Spam accounts are often used in online attacks because users can create temporary profiles with no connections to the perpetrators themselves.

Fake names, no pictures, and temporary email addresses all ensure that these individuals are able to evade accountability and continue to hurl abuse from the safety of their screens.

The comments they make and the accounts themselves are inevitably reported and often taken down but without any traceability, there is nothing to stop trolls from simply making another account.

The requirement of a valid ID to create a social media account tackles this problem in two ways; not only does it prevent the proliferation of mayfly accounts and puts a stop to continued cycles of reporting, but also removes the appeal of anonymity.

Users will no longer be able to stay detached from their words. Any form of hate speech, bigotry, or abuse will be immediately connected to an individual and they can be held accountable.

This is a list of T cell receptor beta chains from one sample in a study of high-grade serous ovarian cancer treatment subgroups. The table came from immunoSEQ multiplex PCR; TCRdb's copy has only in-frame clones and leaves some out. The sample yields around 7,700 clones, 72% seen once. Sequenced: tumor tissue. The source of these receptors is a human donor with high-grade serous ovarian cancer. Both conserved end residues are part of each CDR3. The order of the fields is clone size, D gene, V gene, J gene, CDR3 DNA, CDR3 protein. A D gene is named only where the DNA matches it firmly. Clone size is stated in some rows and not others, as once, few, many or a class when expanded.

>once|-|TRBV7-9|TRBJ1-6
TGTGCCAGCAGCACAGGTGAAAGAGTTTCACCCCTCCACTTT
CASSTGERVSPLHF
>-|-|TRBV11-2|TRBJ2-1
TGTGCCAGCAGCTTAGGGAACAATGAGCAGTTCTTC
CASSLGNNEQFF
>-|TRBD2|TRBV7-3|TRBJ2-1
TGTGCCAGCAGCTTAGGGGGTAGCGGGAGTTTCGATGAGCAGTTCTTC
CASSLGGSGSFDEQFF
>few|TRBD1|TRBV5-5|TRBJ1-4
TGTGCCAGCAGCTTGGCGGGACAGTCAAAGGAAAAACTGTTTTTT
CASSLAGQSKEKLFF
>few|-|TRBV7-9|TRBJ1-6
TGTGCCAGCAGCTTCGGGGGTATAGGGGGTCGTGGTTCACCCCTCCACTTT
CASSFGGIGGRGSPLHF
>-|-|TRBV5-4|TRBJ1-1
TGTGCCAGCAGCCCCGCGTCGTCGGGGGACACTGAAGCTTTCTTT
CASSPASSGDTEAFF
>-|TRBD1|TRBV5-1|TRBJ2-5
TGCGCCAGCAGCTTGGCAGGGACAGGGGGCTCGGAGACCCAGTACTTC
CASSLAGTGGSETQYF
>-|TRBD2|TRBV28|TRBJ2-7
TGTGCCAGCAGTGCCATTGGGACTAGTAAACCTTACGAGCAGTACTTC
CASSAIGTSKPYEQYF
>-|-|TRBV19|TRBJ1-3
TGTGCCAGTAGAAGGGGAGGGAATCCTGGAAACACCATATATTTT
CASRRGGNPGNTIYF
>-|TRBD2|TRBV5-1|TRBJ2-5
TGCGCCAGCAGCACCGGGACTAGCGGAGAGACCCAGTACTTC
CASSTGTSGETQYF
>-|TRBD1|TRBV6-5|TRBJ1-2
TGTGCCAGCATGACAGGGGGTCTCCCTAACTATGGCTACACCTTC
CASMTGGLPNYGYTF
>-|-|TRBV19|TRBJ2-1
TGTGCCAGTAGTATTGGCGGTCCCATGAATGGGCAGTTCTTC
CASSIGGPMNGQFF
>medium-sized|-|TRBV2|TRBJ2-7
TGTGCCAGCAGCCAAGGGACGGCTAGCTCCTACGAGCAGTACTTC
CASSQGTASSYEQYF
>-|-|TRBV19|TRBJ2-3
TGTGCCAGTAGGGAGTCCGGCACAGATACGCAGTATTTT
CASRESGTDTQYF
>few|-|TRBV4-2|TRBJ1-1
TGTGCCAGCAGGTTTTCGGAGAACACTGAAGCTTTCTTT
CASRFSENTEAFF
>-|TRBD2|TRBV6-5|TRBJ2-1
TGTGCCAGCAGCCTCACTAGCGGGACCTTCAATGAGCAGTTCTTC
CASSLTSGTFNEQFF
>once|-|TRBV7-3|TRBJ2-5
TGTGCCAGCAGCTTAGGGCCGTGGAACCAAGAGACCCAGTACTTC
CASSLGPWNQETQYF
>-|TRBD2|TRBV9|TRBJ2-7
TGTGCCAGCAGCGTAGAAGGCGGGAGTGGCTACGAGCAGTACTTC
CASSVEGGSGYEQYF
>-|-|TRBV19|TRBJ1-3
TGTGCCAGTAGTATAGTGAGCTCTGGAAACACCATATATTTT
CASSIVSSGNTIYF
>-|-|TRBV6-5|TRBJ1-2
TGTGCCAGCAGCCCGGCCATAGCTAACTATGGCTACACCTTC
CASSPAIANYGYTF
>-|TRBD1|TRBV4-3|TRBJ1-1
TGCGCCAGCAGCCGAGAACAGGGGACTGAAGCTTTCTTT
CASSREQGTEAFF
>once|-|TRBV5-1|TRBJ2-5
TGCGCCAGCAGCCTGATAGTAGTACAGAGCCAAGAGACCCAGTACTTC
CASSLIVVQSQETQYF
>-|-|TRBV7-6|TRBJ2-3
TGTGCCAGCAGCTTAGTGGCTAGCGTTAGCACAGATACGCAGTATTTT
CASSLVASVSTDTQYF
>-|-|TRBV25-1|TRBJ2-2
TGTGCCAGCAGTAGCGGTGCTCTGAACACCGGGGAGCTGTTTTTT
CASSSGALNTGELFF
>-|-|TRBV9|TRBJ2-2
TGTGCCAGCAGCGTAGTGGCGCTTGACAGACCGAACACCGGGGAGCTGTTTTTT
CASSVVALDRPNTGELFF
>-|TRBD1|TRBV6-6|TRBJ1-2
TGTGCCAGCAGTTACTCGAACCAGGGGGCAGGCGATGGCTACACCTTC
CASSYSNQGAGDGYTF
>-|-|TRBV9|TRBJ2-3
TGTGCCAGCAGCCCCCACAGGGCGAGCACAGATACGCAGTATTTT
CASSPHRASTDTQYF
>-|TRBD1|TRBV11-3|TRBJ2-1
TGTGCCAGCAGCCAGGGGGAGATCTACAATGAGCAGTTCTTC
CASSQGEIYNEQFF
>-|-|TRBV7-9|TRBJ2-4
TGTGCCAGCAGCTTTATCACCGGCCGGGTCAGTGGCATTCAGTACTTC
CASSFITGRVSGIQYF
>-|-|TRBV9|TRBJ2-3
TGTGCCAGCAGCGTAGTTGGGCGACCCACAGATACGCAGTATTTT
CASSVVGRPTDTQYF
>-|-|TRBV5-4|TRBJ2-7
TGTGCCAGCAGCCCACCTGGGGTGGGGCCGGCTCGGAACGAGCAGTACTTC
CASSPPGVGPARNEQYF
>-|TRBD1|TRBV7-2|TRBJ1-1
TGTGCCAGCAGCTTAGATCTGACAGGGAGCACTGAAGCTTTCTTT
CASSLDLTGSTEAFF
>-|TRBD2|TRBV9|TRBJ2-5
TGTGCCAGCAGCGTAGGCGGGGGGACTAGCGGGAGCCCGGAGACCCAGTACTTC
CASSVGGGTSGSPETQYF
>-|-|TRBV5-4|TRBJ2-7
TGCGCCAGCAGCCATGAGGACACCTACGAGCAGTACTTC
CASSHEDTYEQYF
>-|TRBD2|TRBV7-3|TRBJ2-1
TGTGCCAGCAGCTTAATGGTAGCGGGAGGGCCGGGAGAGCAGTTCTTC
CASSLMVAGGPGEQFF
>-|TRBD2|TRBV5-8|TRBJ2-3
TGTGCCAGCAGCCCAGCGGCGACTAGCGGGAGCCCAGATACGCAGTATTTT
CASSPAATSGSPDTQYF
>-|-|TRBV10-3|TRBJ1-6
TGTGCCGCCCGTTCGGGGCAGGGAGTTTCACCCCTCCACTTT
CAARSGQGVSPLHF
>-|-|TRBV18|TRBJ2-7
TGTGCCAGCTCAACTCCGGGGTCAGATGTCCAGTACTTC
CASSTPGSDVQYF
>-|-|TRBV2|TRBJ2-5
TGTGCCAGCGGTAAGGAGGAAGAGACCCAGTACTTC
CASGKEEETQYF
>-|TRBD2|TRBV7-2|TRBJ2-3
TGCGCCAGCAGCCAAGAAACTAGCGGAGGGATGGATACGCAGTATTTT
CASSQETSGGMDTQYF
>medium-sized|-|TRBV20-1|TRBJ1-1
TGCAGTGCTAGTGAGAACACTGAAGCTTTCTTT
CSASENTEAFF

It’s clear to see the appeal of such a law: a deterrent to those who would normally send abuse anonymously as well as a way for those who do to be tracked and face justice.


What about the Online Safety Bill?

The UK government has already responded to this petition by pointing to the Online Safety Bill draft which aims to make social media platforms and companies responsible for removing this kind of ‘legal’ abuse.

The act imposes a ‘duty of care’ on these companies to remove ‘harmful content’ that is currently legal but still deemed harmful.

However, the draft has already attracted criticism from both sides – those who think it goes too far and those who think it doesn’t go far enough.

Some argue that the bill encourages over-censorship and attacks free speech. Vocal voices believe the bill poses a risk and a restraint on LGBTQ youth, sex workers, undocumented immigrants, and asylum seekers, and that it is an ineffective tool against trolls.

Price and supporters of the petition, meanwhile, suggest that it doesn’t go far enough in ‘making online abuse a specific criminal offence.’ The petition and Harvey’s Law intends to correct this perceived oversight.


Who may suffer?

Whilst a verification requirement may seem like a great idea initially, some users have been quick to point out that the proposed restrictions may prove more harmful than beneficial.